News and Views

The Free Lance-Star : Editorial: Interstate highways should not be toll roads

A transportation system that allows for the free flow of people and goods is as essential to the nation’s economy as a healthy circulation system is to the human body. That’s why transportation is one of the federal government’s most important domestic responsibilities.

Unfortunately, in the half century since the interstate highway system was created, members of Congress have often viewed their obligation to maintain and expand it as merely one of many programs competing for federal funds, rather than the top priority it should have been all along. In doing so, they failed to provide sufficient resources to repair aging highways and bridges and add new ones to handle increased traffic.

 Falling revenue from the federal gas tax, which has not been raised since 1993, has only exacerbated the situation. So now the Congressional Research Service reports that some members of Congress are seriously considering adding tolls to make up the difference.

Under current federal law, federally-funded highways, bridges, and tunnels must be reconstructed or replaced before they can be converted into toll roads.

The CRS reports that more than 1,000 miles of the nation’s interstate highways have already been turned into toll roads since 1990. Adding toll booths to the rest of the 46,876-mile system could eventually haul in $112 billion in revenue annually, CRS calculates, but it would take up to 15 years to recover the estimated $1 trillion-to-$3 trillion upfront cost.

This amount “would represent a much larger financial burden on interstate users than they currently bear in the form of motor fuels taxes,” CRS noted.

That would certainly let the politicians in Washington off the hook, but it would impose a large tax increase on Americans, who have already paid to build these roads. Tolls already make driving on parts of Interstate 95 prohibitively expensive for some retired, disabled and low-income people. Adding to that burden would force many to find less convenient alternative routes to get where they need to go.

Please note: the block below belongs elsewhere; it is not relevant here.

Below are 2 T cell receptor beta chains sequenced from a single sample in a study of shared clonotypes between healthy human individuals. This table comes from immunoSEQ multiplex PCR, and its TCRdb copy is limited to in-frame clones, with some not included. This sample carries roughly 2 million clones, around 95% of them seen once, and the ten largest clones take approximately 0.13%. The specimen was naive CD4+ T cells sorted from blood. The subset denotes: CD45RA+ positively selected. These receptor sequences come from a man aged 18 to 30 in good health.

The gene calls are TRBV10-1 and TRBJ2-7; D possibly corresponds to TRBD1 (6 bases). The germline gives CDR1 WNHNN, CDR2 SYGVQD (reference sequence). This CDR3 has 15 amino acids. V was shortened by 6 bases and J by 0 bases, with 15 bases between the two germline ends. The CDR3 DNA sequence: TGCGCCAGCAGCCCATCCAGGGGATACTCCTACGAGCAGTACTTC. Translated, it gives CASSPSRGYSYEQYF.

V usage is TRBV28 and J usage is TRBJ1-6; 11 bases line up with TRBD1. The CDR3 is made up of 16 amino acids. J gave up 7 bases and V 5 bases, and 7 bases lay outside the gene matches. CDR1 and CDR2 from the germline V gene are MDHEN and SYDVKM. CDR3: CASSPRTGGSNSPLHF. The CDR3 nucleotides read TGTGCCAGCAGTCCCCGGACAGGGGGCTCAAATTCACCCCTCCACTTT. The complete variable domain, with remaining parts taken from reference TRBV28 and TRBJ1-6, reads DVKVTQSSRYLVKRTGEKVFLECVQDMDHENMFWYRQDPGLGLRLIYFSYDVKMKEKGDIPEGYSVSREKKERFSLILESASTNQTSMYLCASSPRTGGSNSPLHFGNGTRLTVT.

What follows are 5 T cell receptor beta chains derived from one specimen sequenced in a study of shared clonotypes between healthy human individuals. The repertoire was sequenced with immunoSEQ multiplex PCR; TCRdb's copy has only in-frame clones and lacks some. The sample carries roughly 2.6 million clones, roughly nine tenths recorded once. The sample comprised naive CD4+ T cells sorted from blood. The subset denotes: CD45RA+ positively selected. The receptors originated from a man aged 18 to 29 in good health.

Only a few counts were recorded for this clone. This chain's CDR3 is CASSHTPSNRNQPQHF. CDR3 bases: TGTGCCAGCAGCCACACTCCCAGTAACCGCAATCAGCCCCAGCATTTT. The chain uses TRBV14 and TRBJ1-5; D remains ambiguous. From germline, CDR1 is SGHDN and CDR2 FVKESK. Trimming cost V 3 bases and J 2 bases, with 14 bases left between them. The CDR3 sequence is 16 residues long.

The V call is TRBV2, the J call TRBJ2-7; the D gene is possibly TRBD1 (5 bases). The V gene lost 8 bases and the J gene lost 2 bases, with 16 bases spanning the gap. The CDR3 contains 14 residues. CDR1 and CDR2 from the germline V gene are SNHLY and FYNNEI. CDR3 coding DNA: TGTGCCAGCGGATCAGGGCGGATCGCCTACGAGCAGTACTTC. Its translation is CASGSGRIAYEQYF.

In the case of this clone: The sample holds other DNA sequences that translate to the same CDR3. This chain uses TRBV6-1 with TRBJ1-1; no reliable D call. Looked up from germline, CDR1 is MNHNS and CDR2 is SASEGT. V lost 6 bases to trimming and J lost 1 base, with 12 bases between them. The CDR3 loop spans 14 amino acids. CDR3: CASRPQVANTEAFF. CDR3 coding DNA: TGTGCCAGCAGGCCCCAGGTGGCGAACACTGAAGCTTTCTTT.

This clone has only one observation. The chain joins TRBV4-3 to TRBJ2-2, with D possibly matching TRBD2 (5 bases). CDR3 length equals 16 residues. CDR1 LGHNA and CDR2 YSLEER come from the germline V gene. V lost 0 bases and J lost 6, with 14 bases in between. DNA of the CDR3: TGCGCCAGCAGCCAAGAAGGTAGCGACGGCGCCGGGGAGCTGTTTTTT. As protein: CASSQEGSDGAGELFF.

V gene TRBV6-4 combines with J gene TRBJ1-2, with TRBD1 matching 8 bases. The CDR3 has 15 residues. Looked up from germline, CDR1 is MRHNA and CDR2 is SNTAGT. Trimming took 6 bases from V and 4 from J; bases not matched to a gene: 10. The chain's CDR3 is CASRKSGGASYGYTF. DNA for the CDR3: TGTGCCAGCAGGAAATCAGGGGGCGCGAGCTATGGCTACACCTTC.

This is definitely not what President Dwight D. Eisenhower had in mind when his administration reaffirmed a 1916 law requiring that highways paid for with taxpayer money be “free from tolls of all kinds.” Congress should find another way to pay for the necessary and long overdue improvements.

The federal interstate highway system Eisenhower built more than 50 years ago is America’s largest and greatest public works project. It is also one of our nation’s great bipartisan success stories. It has allowed unparalleled freedom of movement, united the nation, and expanded economic growth far beyond all prior expectations.

This crisscrossing network of highways, an enduring symbol of American ingenuity and resolve, was built for all Americans to freely use, regardless of their financial status. It remains a prime example of the democratic ideal in action. Let’s keep it that way.

Read the full story from The Free Lance-Star.

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